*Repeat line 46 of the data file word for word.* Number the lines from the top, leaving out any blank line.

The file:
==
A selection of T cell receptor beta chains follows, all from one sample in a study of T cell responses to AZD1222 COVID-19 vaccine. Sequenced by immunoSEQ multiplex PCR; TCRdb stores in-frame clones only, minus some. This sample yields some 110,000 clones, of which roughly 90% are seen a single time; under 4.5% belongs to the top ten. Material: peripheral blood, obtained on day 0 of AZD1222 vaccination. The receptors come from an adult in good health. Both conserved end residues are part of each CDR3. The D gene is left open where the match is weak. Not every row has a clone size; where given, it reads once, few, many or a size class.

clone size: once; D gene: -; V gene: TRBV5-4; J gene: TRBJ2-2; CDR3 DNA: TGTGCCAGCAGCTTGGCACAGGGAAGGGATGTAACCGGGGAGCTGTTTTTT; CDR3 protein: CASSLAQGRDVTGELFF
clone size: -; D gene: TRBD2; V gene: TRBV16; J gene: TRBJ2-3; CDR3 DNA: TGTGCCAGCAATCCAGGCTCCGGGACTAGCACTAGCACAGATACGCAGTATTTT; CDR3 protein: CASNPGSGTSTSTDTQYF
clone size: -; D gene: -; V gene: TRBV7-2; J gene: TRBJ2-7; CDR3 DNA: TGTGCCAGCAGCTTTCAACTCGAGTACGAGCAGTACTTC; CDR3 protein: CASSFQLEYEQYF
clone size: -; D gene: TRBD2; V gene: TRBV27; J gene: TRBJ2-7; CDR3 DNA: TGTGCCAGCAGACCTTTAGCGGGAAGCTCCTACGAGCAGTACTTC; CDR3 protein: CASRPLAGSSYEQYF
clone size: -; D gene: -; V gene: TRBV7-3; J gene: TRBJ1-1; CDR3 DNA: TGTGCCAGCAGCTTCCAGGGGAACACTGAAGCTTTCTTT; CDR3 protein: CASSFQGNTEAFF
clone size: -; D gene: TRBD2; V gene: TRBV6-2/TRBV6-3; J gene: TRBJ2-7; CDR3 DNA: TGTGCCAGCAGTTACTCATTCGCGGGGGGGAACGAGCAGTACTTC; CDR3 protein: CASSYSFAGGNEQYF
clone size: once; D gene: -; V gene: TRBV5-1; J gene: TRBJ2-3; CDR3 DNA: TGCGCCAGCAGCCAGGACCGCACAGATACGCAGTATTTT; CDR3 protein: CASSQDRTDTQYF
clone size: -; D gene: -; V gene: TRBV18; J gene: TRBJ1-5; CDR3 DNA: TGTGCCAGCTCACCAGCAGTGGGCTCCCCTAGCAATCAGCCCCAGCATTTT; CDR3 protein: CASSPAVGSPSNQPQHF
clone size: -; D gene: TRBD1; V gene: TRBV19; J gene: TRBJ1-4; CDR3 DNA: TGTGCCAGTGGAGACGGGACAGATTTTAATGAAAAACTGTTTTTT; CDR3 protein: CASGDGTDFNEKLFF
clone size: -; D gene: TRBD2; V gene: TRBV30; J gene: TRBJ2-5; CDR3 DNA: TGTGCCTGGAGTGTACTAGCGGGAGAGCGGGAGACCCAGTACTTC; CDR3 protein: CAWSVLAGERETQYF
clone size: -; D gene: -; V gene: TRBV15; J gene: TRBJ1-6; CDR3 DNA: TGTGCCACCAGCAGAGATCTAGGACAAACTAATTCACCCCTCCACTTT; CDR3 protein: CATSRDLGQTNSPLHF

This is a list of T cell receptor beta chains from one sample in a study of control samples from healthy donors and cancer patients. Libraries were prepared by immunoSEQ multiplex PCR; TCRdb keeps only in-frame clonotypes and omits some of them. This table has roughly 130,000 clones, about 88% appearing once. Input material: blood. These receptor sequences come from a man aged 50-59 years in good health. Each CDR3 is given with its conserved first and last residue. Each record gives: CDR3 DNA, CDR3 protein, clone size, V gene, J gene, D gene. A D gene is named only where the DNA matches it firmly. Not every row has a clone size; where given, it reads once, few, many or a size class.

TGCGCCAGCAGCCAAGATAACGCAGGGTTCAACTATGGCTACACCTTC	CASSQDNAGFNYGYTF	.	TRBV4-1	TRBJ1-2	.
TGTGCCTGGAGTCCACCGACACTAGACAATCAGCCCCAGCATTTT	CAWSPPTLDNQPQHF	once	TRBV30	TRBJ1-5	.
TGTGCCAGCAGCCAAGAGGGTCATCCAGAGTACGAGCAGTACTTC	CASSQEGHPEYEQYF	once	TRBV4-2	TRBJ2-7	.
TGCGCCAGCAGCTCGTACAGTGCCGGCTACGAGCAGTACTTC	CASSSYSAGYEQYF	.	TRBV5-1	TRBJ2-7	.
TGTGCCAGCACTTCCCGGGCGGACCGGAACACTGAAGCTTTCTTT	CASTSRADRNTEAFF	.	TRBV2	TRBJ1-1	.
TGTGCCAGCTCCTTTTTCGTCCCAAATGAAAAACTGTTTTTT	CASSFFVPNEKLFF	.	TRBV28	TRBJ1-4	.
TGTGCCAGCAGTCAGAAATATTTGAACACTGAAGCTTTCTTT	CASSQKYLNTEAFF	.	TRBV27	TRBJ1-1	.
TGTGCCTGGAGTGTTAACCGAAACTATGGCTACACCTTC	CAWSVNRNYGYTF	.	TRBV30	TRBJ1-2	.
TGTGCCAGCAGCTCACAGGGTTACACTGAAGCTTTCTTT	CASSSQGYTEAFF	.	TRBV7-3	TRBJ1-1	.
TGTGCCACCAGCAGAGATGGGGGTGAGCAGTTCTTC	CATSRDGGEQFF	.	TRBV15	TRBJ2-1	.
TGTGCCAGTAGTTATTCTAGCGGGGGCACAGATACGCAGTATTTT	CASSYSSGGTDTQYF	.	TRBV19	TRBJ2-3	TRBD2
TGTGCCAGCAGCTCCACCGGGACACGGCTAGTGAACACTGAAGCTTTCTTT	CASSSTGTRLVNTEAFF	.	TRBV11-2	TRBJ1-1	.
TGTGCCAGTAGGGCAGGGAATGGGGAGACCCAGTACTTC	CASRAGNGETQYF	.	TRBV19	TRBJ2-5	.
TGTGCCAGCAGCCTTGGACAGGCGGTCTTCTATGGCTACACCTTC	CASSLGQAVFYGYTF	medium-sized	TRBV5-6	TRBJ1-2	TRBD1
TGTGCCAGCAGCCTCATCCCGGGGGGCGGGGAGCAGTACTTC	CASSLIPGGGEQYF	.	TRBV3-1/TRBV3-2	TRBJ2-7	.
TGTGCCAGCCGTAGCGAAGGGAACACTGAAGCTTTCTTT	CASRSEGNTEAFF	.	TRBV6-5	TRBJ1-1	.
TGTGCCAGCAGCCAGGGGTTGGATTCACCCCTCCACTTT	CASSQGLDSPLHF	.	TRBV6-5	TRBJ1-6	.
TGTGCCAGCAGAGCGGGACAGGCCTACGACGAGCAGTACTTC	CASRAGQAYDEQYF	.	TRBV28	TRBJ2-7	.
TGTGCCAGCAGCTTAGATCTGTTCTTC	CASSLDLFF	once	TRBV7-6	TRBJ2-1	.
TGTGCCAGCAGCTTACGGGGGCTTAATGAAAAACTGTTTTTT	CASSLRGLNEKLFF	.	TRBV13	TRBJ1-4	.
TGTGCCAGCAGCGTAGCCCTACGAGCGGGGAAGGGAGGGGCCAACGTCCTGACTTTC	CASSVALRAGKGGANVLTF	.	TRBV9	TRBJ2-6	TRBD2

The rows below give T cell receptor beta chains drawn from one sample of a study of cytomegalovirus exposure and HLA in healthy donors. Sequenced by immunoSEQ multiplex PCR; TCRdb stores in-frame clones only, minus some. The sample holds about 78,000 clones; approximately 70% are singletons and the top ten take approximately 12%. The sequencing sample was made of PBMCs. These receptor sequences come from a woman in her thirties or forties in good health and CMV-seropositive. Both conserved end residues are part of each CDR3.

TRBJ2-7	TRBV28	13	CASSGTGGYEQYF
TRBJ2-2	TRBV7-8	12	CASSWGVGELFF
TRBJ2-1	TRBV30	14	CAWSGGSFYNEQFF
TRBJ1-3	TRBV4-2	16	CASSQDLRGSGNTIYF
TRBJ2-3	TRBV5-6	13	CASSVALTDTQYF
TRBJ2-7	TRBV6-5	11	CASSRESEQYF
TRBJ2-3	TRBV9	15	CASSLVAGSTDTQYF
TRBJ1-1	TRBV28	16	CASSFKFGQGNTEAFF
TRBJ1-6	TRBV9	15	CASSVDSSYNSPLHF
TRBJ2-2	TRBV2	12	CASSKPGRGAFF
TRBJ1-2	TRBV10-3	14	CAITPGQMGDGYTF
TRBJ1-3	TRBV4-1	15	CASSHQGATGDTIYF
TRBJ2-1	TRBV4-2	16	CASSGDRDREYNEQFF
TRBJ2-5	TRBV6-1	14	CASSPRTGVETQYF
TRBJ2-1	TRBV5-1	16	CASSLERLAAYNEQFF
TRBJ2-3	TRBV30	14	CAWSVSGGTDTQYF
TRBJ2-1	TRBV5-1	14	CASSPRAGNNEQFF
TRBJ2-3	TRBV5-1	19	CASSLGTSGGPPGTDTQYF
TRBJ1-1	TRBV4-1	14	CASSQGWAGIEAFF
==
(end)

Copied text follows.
TRBJ1-2	TRBV10-3	14	CAITPGQMGDGYTF